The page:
Monday, February 15, 2016

Browser MetaData Leakage

I read this recent post by Dr. Neal Krawetz with some wonder and amazement.

He followed that one up with another related post, Just Browsing. See also his Invasion of Privacy post for browser fingerprinting and some perspective on “private/incognito” browsing session tracking.

The identification that (in some cases) your cellphone carrier could be adding extra headers to your smart-device information requests is not shocking in this day and age. But that it could contain (leak) your personally identifiable cell phone number was quite a surprise!

From Dr. Krawetz’s post:

Consumer Cellular has agreements to use T-Mobile and AT&T networks. If my cellphone uses the T-Mobile network, then no extra headers are added to my HTTP requests. However, if my phone uses AT&T's network, then AT&T appends a lot of personal information to every HTTP request:

  • X-Att-Imsi: This is my International Mobile Subscribed Identity and is unique to my phone.
  • X-Att-Plmn-Id: This contains my MCC+MNC code; that's the mobile country code (MCC) and mobile network code (MNC). These values identify the country and carrier. For example, MCC 310 is the United States, and MNC 410 in the United States is Cingular Wireless (now AT&T).
  • X-Up-Calling-Line-Id: This contains my cellphone number. Seriously: AT&T sends my direct cellphone number to every website my phone visits. Looking over my web server logs, I see other people who have been through this same path. Thanks to AT&T, I have direct phone numbers for people in Portland, Oregon and Cincinnati, Ohio and Roanoke, Virginia and... I'm actually surprised that my cellphone hasn't received more telemarketer calls.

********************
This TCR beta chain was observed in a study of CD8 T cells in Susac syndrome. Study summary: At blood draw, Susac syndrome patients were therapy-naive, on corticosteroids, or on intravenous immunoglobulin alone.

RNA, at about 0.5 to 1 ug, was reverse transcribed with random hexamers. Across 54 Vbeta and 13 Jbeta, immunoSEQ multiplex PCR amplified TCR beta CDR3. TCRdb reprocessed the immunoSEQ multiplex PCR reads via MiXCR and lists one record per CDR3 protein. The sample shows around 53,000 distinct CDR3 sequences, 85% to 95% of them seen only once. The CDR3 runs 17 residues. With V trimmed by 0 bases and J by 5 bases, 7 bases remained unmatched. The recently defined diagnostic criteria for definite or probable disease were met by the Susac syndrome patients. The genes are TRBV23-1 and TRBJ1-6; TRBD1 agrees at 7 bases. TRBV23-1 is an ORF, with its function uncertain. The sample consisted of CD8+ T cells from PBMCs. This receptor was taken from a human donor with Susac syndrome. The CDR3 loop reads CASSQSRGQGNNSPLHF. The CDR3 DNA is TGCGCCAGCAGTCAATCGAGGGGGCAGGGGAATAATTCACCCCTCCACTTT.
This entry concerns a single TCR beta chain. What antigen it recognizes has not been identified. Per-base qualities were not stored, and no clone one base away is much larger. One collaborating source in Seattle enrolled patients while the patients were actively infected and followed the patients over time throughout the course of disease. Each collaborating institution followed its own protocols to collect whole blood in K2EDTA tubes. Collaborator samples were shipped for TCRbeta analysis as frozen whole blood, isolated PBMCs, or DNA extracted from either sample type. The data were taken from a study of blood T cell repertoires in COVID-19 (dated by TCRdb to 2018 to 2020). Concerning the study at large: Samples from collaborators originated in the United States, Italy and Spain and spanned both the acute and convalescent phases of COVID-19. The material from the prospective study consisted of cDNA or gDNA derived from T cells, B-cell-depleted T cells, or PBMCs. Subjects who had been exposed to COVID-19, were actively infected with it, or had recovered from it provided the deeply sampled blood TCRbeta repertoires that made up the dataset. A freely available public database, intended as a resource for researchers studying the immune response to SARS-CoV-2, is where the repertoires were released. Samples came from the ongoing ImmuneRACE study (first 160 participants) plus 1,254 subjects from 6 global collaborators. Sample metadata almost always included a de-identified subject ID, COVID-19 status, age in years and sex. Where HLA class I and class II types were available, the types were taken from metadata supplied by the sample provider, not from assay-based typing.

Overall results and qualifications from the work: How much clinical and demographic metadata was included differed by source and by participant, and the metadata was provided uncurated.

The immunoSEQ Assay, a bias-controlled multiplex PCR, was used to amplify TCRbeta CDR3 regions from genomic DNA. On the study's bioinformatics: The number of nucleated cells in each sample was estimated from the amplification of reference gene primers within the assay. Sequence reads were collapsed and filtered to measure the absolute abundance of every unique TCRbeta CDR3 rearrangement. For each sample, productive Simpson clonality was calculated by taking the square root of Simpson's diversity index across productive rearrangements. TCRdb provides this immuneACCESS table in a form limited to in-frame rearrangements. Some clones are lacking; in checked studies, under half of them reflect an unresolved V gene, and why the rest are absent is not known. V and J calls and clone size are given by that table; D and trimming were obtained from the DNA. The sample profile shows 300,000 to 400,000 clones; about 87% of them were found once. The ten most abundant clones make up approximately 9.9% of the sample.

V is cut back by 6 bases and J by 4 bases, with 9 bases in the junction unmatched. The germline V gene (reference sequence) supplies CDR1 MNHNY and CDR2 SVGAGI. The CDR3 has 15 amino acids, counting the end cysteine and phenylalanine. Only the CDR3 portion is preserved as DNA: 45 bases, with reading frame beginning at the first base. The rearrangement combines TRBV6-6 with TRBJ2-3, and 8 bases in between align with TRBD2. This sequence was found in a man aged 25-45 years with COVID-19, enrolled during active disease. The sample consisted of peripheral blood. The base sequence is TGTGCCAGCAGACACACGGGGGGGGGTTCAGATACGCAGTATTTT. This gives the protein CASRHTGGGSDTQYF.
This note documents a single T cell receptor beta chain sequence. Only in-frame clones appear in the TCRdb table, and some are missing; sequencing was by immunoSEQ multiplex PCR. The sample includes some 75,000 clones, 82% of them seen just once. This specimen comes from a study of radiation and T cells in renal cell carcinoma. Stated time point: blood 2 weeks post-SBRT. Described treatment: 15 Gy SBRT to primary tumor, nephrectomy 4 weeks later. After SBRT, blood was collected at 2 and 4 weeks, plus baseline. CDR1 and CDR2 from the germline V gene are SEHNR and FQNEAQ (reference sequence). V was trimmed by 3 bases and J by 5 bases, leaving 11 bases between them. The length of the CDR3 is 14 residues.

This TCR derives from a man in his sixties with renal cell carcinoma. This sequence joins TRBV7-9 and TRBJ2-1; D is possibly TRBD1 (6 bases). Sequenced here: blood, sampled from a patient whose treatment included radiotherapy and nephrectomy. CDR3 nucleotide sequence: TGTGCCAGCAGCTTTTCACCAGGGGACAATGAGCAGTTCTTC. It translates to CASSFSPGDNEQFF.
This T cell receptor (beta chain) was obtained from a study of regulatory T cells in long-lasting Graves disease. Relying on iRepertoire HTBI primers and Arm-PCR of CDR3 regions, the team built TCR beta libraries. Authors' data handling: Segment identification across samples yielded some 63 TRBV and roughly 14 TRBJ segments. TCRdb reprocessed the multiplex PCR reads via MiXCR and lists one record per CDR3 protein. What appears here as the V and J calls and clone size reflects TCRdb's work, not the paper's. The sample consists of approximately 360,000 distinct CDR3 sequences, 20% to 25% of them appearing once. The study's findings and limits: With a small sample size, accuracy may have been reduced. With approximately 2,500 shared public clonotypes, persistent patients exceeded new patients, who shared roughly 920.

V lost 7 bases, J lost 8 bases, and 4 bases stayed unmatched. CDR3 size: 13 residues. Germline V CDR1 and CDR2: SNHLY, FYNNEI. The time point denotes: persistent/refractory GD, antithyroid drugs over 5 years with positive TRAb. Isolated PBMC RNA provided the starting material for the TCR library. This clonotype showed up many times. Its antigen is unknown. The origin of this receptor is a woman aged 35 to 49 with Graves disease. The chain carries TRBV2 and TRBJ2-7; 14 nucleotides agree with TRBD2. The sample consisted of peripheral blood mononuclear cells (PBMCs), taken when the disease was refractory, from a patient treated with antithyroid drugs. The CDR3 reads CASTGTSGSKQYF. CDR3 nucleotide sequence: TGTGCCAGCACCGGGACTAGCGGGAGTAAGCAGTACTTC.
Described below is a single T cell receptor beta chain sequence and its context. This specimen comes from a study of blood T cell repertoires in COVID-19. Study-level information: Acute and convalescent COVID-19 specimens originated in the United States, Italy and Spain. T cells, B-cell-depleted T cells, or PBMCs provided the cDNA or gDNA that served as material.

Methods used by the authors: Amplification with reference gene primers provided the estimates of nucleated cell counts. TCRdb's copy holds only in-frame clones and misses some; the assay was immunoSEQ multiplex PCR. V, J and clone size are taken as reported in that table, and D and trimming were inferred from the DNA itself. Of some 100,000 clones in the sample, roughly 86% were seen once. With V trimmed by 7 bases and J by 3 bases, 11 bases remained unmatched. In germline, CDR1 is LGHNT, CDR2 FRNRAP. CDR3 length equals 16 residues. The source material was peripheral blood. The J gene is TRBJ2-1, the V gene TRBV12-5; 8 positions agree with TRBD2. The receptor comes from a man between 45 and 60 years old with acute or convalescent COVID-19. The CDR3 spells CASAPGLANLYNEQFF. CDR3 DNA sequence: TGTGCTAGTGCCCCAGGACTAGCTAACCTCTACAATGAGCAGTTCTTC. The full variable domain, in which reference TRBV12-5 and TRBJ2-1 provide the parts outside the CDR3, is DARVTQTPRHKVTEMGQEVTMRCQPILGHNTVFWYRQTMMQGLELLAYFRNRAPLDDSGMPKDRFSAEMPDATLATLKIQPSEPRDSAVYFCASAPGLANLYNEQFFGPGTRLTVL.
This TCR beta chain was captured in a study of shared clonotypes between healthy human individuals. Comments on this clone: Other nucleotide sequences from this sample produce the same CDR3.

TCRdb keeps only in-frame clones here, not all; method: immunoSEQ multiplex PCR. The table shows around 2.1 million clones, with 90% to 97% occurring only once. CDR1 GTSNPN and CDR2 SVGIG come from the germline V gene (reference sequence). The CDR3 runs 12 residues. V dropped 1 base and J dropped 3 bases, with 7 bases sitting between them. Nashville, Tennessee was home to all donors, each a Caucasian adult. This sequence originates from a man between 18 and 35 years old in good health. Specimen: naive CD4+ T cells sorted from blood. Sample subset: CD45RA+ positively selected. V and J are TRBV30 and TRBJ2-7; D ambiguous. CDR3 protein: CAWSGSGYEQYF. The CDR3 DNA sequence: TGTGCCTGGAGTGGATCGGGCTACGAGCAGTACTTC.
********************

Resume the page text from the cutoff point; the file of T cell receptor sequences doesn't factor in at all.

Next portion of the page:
• X-Up-Subno: This very-disturbing field includes a timestamp that shows when (down to the second) I signed up with Consumer Cellular.

That got me looking for more information and I didn’t find much.

This circa 2012 post goes into some additional details:

It points to a test web page maintained by the interviewed researcher Collin Mulliner that can show some of your browser headers:

Running several tests with my cellular devices (with Wi-Fi disabled to force the data cross AT&T’s network) came back “clean” of any PII meta data; at least as far as this particular test was able to detect.

More information on the project and issue details here: HTTP Header Privacy info page

It was noted by the post author that the issue was with “medium-price-ranged” phones that needed a Web proxy to reformat Web content. And that iPhones and Androids do not do this.

I do plan to hit this Choices and Controls | AT&T Privacy Policy site with my devices as well to then “opt-out” of several of their analytics services listed there.

Finally, Martin Brinkmann at has an astounding roundup of links related to online privacy checkers.

That one is a keeper in your bookmarks.

Constant Vigilance!

--Claus Valca

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